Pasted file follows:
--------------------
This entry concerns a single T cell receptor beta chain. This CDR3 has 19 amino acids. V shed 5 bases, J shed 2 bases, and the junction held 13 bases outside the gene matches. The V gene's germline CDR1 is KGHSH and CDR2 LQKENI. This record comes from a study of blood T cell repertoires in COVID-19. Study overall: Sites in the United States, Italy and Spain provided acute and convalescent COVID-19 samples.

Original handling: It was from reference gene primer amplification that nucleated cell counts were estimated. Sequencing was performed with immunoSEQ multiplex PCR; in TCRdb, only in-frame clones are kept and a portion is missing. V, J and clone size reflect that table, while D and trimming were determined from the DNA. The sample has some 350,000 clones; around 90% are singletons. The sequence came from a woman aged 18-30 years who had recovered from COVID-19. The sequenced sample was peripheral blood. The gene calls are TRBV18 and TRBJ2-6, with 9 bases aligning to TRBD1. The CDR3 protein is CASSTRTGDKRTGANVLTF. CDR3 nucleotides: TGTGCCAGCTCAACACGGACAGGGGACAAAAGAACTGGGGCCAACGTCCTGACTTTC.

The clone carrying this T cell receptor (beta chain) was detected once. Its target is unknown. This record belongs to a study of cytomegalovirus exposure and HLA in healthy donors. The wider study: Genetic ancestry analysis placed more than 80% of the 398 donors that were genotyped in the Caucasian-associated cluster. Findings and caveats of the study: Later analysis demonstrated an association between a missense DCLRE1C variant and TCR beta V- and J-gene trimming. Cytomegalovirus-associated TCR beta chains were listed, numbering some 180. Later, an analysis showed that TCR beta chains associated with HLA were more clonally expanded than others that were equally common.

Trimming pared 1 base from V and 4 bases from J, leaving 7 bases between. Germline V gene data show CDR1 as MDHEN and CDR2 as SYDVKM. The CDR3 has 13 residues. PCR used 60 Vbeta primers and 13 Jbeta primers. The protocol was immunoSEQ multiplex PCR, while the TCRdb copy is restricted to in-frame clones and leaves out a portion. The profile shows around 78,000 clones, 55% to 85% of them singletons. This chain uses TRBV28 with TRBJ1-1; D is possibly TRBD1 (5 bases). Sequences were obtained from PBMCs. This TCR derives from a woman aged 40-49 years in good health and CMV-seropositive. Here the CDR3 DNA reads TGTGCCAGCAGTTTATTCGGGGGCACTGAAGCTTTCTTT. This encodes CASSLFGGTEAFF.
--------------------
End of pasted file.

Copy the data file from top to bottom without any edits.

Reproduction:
This entry concerns a single T cell receptor beta chain. This CDR3 has 19 amino acids. V shed 5 bases, J shed 2 bases, and the junction held 13 bases outside the gene matches. The V gene's germline CDR1 is KGHSH and CDR2 LQKENI. This record comes from a study of blood T cell repertoires in COVID-19. Study overall: Sites in the United States, Italy and Spain provided acute and convalescent COVID-19 samples.

Original handling: It was from reference gene primer amplification that nucleated cell counts were estimated. Sequencing was performed with immunoSEQ multiplex PCR; in TCRdb, only in-frame clones are kept and a portion is missing. V, J and clone size reflect that table, while D and trimming were determined from the DNA. The sample has some 350,000 clones; around 90% are singletons. The sequence came from a woman aged 18-30 years who had recovered from COVID-19. The sequenced sample was peripheral blood. The gene calls are TRBV18 and TRBJ2-6, with 9 bases aligning to TRBD1. The CDR3 protein is CASSTRTGDKRTGANVLTF. CDR3 nucleotides: TGTGCCAGCTCAACACGGACAGGGGACAAAAGAACTGGGGCCAACGTCCTGACTTTC.

The clone carrying this T cell receptor (beta chain) was detected once. Its target is unknown. This record belongs to a study of cytomegalovirus exposure and HLA in healthy donors. The wider study: Genetic ancestry analysis placed more than 80% of the 398 donors that were genotyped in the Caucasian-associated cluster. Findings and caveats of the study: Later analysis demonstrated an association between a missense DCLRE1C variant and TCR beta V- and J-gene trimming. Cytomegalovirus-associated TCR beta chains were listed, numbering some 180. Later, an analysis showed that TCR beta chains associated with HLA were more clonally expanded than others that were equally common.

Trimming pared 1 base from V and 4 bases from J, leaving 7 bases between. Germline V gene data show CDR1 as MDHEN and CDR2 as SYDVKM. The CDR3 has 13 residues. PCR used 60 Vbeta primers and 13 Jbeta primers. The protocol was immunoSEQ multiplex PCR, while the TCRdb copy is restricted to in-frame clones and leaves out a portion. The profile shows around 78,000 clones, 55% to 85% of them singletons. This chain uses TRBV28 with TRBJ1-1; D is possibly TRBD1 (5 bases). Sequences were obtained from PBMCs. This TCR derives from a woman aged 40-49 years in good health and CMV-seropositive. Here the CDR3 DNA reads TGTGCCAGCAGTTTATTCGGGGGCACTGAAGCTTTCTTT. This encodes CASSLFGGTEAFF.